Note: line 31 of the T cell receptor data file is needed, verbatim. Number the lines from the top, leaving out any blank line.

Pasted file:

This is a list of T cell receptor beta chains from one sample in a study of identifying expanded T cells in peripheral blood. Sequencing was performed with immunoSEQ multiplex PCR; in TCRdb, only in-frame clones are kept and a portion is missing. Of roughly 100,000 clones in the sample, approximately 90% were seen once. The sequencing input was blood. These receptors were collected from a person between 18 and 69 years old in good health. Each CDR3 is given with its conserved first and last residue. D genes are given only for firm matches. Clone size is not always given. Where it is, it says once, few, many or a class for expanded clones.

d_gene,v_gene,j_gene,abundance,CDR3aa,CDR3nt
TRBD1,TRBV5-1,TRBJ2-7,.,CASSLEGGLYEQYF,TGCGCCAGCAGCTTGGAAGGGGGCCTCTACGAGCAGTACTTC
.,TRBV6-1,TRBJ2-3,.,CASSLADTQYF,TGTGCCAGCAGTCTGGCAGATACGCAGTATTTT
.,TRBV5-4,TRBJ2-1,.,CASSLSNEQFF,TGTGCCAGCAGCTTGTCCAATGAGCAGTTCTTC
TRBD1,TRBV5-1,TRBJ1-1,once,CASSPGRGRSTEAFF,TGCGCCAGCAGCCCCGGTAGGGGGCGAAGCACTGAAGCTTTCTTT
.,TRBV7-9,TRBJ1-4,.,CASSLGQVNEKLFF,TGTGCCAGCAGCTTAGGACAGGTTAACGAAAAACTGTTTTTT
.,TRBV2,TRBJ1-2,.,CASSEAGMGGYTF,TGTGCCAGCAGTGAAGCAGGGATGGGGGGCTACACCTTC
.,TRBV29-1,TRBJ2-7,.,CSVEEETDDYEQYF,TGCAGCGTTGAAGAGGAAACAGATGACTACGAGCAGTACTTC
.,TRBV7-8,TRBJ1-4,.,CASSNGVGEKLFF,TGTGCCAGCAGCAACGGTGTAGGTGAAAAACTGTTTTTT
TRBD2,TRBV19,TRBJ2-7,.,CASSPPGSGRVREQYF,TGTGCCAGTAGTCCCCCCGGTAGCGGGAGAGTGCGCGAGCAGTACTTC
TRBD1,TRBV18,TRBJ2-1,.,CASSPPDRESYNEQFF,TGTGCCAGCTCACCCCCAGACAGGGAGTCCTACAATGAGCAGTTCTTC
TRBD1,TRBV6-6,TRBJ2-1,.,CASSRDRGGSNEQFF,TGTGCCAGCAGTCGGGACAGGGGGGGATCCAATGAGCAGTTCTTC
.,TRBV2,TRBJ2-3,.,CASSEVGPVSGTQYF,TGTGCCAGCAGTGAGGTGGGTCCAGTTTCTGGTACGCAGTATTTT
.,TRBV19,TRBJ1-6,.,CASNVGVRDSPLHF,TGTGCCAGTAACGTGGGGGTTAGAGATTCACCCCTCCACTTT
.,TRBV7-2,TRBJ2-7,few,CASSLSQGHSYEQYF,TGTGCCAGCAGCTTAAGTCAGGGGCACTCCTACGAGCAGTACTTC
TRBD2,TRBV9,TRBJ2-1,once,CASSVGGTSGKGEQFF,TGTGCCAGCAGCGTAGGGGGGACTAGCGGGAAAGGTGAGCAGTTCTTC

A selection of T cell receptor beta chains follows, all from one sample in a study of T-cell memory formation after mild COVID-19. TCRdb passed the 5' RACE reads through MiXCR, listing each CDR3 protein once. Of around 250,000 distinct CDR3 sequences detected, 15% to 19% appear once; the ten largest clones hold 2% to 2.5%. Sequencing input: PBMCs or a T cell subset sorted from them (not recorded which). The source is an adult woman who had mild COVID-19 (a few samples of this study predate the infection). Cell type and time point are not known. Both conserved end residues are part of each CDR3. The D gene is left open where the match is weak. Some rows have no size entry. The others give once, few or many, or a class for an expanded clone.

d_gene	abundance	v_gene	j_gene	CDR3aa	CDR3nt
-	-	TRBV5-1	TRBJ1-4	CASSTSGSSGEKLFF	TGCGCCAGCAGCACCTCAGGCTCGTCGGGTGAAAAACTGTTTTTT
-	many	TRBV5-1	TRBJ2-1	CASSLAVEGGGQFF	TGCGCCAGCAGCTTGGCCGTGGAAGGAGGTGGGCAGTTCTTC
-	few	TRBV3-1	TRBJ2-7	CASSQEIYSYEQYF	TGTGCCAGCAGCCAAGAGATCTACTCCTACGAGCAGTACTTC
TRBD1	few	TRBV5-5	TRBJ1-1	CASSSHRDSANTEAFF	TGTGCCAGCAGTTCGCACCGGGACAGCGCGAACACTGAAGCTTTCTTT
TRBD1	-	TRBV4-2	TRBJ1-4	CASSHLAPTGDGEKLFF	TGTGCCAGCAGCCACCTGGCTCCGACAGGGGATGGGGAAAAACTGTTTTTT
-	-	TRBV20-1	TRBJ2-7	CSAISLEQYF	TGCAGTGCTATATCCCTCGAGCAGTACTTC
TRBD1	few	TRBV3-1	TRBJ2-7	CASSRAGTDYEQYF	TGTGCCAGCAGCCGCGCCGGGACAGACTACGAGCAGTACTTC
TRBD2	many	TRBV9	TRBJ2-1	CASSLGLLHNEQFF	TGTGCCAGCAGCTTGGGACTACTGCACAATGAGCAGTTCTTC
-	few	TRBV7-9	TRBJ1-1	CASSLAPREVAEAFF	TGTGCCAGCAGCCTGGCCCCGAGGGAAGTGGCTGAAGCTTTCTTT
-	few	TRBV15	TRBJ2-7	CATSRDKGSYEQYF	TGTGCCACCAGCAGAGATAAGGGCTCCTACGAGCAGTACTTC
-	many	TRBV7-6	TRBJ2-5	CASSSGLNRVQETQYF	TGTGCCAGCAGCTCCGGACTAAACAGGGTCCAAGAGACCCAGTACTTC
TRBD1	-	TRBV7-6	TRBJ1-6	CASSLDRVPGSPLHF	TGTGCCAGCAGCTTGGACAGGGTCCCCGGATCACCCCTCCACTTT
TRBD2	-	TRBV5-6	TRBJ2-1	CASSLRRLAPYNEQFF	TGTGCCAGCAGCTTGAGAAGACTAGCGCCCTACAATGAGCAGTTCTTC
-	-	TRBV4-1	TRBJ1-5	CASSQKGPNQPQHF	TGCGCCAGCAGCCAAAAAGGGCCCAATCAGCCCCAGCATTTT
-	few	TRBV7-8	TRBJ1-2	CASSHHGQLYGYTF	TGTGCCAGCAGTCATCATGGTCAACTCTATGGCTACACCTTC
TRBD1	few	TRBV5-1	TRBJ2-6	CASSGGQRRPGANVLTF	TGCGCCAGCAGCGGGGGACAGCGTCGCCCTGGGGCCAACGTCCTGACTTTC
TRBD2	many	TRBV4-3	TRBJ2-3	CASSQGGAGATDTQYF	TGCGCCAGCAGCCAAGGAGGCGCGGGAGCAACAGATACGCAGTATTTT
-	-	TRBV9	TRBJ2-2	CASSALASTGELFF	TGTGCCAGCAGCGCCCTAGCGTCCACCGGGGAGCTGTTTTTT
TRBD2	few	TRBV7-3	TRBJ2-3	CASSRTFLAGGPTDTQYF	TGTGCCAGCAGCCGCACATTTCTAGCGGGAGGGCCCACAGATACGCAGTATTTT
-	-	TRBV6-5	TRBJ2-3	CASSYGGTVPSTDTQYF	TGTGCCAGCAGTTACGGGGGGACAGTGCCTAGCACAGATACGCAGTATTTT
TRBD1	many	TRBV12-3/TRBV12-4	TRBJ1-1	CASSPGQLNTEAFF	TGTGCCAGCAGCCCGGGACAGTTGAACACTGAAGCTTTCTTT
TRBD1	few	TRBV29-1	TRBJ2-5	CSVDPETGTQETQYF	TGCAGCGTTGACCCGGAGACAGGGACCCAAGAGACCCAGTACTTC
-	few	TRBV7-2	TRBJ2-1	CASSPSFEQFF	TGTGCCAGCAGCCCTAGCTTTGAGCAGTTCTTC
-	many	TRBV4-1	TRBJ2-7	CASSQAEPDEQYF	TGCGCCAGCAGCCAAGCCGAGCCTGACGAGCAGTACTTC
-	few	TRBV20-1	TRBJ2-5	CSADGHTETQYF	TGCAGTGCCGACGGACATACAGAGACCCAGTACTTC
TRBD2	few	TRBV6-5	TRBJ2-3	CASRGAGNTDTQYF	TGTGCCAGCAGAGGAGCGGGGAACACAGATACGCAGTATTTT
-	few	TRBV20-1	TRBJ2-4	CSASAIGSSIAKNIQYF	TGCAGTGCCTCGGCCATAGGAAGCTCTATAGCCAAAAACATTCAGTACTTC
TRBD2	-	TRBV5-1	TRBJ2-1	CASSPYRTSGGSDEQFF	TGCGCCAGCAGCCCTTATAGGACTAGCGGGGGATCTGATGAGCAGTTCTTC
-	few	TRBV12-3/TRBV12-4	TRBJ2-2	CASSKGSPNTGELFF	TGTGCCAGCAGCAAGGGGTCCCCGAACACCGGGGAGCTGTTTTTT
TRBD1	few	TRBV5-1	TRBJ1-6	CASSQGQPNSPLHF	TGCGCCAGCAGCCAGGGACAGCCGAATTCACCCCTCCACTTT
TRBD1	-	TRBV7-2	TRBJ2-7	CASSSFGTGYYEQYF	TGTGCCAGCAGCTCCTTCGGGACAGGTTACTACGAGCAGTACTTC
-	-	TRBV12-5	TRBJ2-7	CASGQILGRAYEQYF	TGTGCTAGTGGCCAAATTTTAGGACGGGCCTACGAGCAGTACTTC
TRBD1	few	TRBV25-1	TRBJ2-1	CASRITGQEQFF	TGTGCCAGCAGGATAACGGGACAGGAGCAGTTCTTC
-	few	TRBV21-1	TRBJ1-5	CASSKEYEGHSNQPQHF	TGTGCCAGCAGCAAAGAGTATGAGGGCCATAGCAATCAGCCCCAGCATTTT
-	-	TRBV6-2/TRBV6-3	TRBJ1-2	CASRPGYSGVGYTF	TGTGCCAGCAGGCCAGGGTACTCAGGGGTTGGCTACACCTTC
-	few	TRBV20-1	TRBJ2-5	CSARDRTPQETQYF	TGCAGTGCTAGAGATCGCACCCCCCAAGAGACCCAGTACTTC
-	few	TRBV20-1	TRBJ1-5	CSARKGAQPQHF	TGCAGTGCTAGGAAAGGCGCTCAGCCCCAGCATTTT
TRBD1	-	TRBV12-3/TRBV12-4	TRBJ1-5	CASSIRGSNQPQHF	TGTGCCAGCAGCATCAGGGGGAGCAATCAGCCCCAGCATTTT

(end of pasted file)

TRBD1	-	TRBV7-6	TRBJ1-6	CASSLDRVPGSPLHF	TGTGCCAGCAGCTTGGACAGGGTCCCCGGATCACCCCTCCACTTT